A contrast in styles

ROM CARDY
Last updated 12:43 22/03/2014
pierre rochefort

Pierre Rochefort in Going Away.

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If there are no cameras about, actors often dress casually for interviews. But when Louise Bourgoin and Pierre Rochefort, the stars of French film Going Away, are together, something surprising happens.

Seated beside his co-star on a sofa in a Paris hotel, Rochefort looks every bit like his character Baptiste in the film - a softly spoken, solitary drifter and occasional substitute teacher.

Bourgoin, on the other hand, looks almost nothing like her character Sandra, a stroppy restaurant manager who sports tattoos and rarely cracks a smile.

Seated on the sofa is an immaculately dressed woman. The transformation is almost a shock, even though Bourgoin has also worked as a model and entered film after a stint as a television weather presenter. If anything, it shows that she completely immersed herself in the role.

"I wasn't given the whole script," says Bourgoin, about how she auditioned. "I was just given some scenes for the screen test. Nicole [Garcia, the writer and director] wanted to see me [acting] naturally, without playing a specific character."

Rochefort, who is the son of Garcia and veteran French actor and comedian Jean Rochefort, says he was "passively taking part" in organising auditions for the female lead, so had some insight into how his mother and her team worked. "They were all waiting for the actresses to leave in order to be able to exchange views on the screen tests and nothing happened. But when Louise left they were very astonished and relieved that they found the right one."

This is news to Bourgoin. "Wow, that's a nice story" she says, and laughs. "I'm really proud."

In the film Baptiste reluctantly has to look after a pupil, Mathias, who he finds still at school after everyone has left for a holiday weekend. There's been a mix-up over which of his divorced parents is to pick him up. Baptiste then travels with Mathias to a beach resort in the south of France where Sandra works. She's not pleased to see her son, or the stranger in tow.

But Sandra owes money to some thugs, and flees with Baptiste and her son. Baptiste then reluctantly takes them to his family home, which reveals his hidden past.

For a good part of the film, Bourgoin's working-class character is unlikeable. Ask her about it and there are references to the importance of "mise en scene" and Sandra and Baptiste's "osmotic" relationship.

In trying to get to the heart of Sandra, she looked at her own background. "I come from two different backgrounds. My father's family was a very well-off bourgeois family, and my mother's family was rather poor and much more modest. This film portrays a reality that is mine.

"It was the intention. . . to stress the fact that this girl comes from nowhere. She just mingles. We hardly see her in the opening scene. She's like a little fish in a stream. She doesn't wear any makeup or have a special relationship with her son. She's been dealt many difficult blows and situations. This is possibly why the empathy is not there in the beginning."

"They are both hiding a mystery and mystery is a very powerful device for the audience," says Rochefort, for whom Going Away is his biggest role.

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"So long as there's a mystery surrounding a character, you stick to it. In this film you are discovering bit by bit who they are."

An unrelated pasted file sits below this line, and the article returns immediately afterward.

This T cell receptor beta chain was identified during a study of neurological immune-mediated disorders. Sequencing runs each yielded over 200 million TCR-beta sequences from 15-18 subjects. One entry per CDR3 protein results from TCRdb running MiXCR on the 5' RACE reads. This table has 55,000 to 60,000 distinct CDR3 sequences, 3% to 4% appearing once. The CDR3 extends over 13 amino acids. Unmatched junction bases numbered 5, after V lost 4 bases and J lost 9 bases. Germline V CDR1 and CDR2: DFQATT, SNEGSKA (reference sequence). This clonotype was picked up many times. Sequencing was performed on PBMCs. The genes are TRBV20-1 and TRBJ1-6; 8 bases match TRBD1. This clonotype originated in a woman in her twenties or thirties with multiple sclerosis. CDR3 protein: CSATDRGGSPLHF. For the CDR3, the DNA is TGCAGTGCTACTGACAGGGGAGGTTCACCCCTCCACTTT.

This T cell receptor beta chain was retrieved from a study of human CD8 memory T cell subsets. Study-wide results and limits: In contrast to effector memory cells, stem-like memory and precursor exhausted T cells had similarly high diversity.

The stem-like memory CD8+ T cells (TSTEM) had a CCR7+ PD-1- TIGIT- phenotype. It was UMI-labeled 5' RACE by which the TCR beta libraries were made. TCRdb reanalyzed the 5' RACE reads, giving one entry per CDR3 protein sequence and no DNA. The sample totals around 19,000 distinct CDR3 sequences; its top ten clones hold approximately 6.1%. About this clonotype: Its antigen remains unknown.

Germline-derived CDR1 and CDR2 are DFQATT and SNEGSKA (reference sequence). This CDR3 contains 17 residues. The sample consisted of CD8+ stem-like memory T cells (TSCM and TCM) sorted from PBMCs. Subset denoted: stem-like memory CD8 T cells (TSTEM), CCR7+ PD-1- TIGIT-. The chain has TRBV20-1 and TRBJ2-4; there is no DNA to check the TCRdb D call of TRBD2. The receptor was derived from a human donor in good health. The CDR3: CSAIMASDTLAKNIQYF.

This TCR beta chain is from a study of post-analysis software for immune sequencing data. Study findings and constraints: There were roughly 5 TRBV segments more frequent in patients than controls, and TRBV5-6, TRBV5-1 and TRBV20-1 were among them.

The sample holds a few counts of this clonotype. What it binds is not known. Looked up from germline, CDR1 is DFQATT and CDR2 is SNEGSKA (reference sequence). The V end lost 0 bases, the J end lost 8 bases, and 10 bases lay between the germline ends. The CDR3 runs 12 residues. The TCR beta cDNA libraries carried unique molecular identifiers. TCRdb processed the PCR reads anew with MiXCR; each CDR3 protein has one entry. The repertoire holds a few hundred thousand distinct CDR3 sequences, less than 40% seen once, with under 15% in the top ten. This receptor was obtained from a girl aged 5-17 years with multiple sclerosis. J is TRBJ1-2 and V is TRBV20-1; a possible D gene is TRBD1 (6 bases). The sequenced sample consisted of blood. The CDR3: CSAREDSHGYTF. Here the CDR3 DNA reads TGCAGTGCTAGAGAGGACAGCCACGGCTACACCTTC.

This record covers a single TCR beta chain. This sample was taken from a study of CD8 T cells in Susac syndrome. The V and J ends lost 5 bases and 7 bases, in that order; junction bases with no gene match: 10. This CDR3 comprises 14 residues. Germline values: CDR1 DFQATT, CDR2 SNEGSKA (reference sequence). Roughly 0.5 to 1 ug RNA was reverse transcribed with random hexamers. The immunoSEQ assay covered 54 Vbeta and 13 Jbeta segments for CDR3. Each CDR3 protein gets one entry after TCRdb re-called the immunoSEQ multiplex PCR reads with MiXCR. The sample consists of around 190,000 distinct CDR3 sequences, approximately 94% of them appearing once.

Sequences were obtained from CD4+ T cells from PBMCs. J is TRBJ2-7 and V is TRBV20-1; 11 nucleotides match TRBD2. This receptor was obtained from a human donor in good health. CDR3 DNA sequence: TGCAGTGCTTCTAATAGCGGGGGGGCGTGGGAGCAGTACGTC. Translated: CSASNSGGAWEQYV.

Rochefort says he did share some of Baptiste's shyness. "What I loved about Baptiste, and what seduced me, is the fact that he has this sort of deafness and silence. He doesn't speak or say too much."

They both injected some of real life into their performances. The fact they didn't know each other before the film made it easier to convey the same between Sandra and Baptiste. "The film was shot [in sequence] so we had the same journey as our characters in a way," says Bourgoin.

An important scene shows Baptiste meeting his estranged family. Rochefort says up to that point, the scenes were just with a small number of actors. But the new scene required him working with many. The fear he shows on screen was genuine, he says. "I was scared. I shared his feelings."

Rochefort says the other added pressure was having his mother in the director's chair. "I was feeling quite tense in the beginning. The first three days were tough, and little [by] little it got easier. I managed to lift off the pressure and experience the pleasure of shooting the film.

"Nicole was a strong ally, and we developed a good relationship. It helped to relieve the tension."

Garcia, who was giving interviews earlier the same week, had another view on casting her own son.

"I normally spend a lot of time thinking about the actors and the casting because I need the characters to be there, and then I'm looking for the right actor to play that character," she says. "I'm not like other directors who travel all the time with the same group of actors and they work on film after film."

"It was difficult for him," says Garcia, who has also had a long career as an actress in French cinema and television. "It was a chance - but maybe a trap. I had hoped that it was a good thing for him and he is really good in the movie. I wanted a mix of melancholy and strength but sadness in his eyes. I am sad because it is my son. But it was very easy for me to forget on the set that it was Pierre. [For me] it was Baptiste."

THE DETAILS

Going Away screens at The Embassy in Wellington on Monday, 6.30pm, March 30, 6.30pm and April 5, 4.30pm as part of the Alliance Francaise French Film Festival. Pierre Rochefort will be at the screening on Monday, and will host a question and answer session.

- The Dominion Post

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